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Major Migrations of the U.S. Population, Conquest of the West

transcontinental railroads, freed African Americans, annexation of Texas, Westward Movement, westward migration

Native Americans were forced onto reservations to make way for settlers moving west looking for more land. The Westward Movement began even before the Revolution. Colonial British America consisted mainly of settlements stretching along the East Coast from Massachusetts to Georgia. By 1760 colonists wanted more land. They moved north into what would become the states of Maine and Vermont and crossed the Appalachian Mountains to settle in western Pennsylvania, northwestern New York, and Kentucky. The Ohio River valley and the Great Lakes region also attracted thousands of settlers in the early 19th century.

Those who chose to move west were hardy. They coped with accidents, disease, and malnutrition on their journeys. They also faced occasional revenge attacks by Native Americans who had managed to survive the U.S. Army, disease, and hunger. Settlers sold their property and possessions to finance their trips and buy enough seed and food to last at least a year, and they hoped to have enough money left to acquire land. Those without sufficient money squatted on land; that is, they illegally lived on unoccupied land, constantly moving west to keep ahead of the speculators and banks that owned legal title to the land.

Migrating Americans tended to move straight west, rather than traveling northwest or southwest. New Englanders settled in the upper Midwest and northern plains, while New Yorkers and Pennsylvanians moved to the Ohio valley and lower Great Lakes, and then to Iowa, Nebraska, and beyond. People from Virginia and North Carolina headed for Kentucky and Tennessee and later to Arkansas and Missouri. Carolinians and Georgians moved further west in the Deep South, to Alabama, Mississippi, and Louisiana. Texas attracted settlers from both the upper and lower South.

The settlers in the West replicated the settlement and cultural patterns of their original homes along the seaboard. Those from the North developed small farms, growing food for home consumption and to sell at market. They generally relied on the family’s labor or hired seasonal labor, and they practiced craft-based trades. They quickly established towns and cities—centers of commerce, education, and production—and by the early 19th century these towns and cities were becoming industrialized, as were their eastern counterparts.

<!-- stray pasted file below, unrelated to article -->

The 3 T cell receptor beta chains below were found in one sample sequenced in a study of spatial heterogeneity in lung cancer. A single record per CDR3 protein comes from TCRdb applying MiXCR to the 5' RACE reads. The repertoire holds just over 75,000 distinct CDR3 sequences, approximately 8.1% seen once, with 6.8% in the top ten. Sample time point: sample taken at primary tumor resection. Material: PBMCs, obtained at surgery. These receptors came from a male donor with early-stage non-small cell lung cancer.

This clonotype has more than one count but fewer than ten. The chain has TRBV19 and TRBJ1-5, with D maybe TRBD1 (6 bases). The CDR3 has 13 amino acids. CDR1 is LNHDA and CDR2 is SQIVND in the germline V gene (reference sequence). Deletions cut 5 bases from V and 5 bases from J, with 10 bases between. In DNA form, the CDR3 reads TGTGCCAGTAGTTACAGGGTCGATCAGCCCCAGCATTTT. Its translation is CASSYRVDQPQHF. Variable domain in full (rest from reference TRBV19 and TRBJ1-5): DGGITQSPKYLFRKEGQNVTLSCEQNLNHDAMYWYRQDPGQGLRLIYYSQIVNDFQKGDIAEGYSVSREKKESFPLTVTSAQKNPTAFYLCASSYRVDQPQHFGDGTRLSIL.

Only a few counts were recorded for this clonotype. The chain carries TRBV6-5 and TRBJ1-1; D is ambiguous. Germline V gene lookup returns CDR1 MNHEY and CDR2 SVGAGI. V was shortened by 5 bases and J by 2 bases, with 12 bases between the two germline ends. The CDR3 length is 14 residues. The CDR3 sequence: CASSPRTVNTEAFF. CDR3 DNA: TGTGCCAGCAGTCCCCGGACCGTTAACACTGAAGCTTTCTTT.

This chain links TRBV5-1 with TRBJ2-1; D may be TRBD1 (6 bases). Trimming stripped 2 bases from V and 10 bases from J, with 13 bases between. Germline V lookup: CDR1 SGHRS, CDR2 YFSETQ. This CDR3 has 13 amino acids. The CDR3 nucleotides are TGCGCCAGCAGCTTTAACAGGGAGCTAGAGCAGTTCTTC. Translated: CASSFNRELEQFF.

Southerners who moved west primarily planted single cash crops, at first tobacco and rice, but later cotton became the dominant crop. They preferred large-scale plantations, with a permanent labor force of slaves. Since they exported much of their crop to English textile mills in return for finished goods, they did not need many craftspeople. Towns were smaller and cities fewer, and industrialization lagged well behind the North. The different economies and societies of the westward-expanding North and South set the stage for a divided country, eventually culminating in the American Civil War of the 1860s. Early conflicts took place where North and South met in the West—particularly in Kansas and in California.

Settlers began to move west of the Mississippi River in large numbers after the annexation of Texas in 1845 and the discovery of gold and silver in the western mountains. The California gold rush of 1849 spurred California's population increase—from 14,000 in 1848 to 100,000 a year later. By 1860 its population was 380,000. After the Civil War thousands of newly freed African Americans moved to Texas and Oklahoma, and Mexican Americans migrated west along the southern border of the United States from Texas and New Mexico into Arizona and southern California. Large numbers of Canadians moved southwest into the western United States while Americans settled in western Canada, as people in both nations sought the most fertile lands.

Thousands of Europeans headed west as well during the 19th century, particularly after transcontinental railroads made travel easier. Germans and Scandinavians migrated to the upper Midwest, then to the plains and the Pacific Northwest. The British tended to settle in Utah and along the West Coast. Smaller groups of Russians, Ukrainians, and Italians also added to the diversity of the West. Not all movement was east to west. Thousands of Chinese and Japanese, lured by economic opportunity, headed east across the Pacific Ocean and settled in the American West, particularly in California. A gold rush in the Klondike that started in 1896 drew thousands to Alaska, some of whom stayed. By the turn of the 20th century the West was populated with people from the eastern United States, Europe, and Asia, while the native population was confined to reservations. Except on the reservations, the population of the West continued to grow through the 20th century, especially after the automobile made travel easier.

Although westward migration continued, growth was not uniform. Some areas of the northern plains, as well as some mining and logging districts, began losing population in the 20th century because of economic changes or resource depletion. Mining towns became ghost towns throughout the West as ore ran out or as overseas competition made mines unprofitable. The largest of these emigrations from former frontier areas occurred during the Dust Bowl period of the 1930s, when overuse of the land combined with drought to cause severe erosion of the Great Plains, and farmers from the plains moved to the West Coast. The loss of population in the plains continued through the end of the 20th century, as larger agribusinesses that required less labor replaced small farms.



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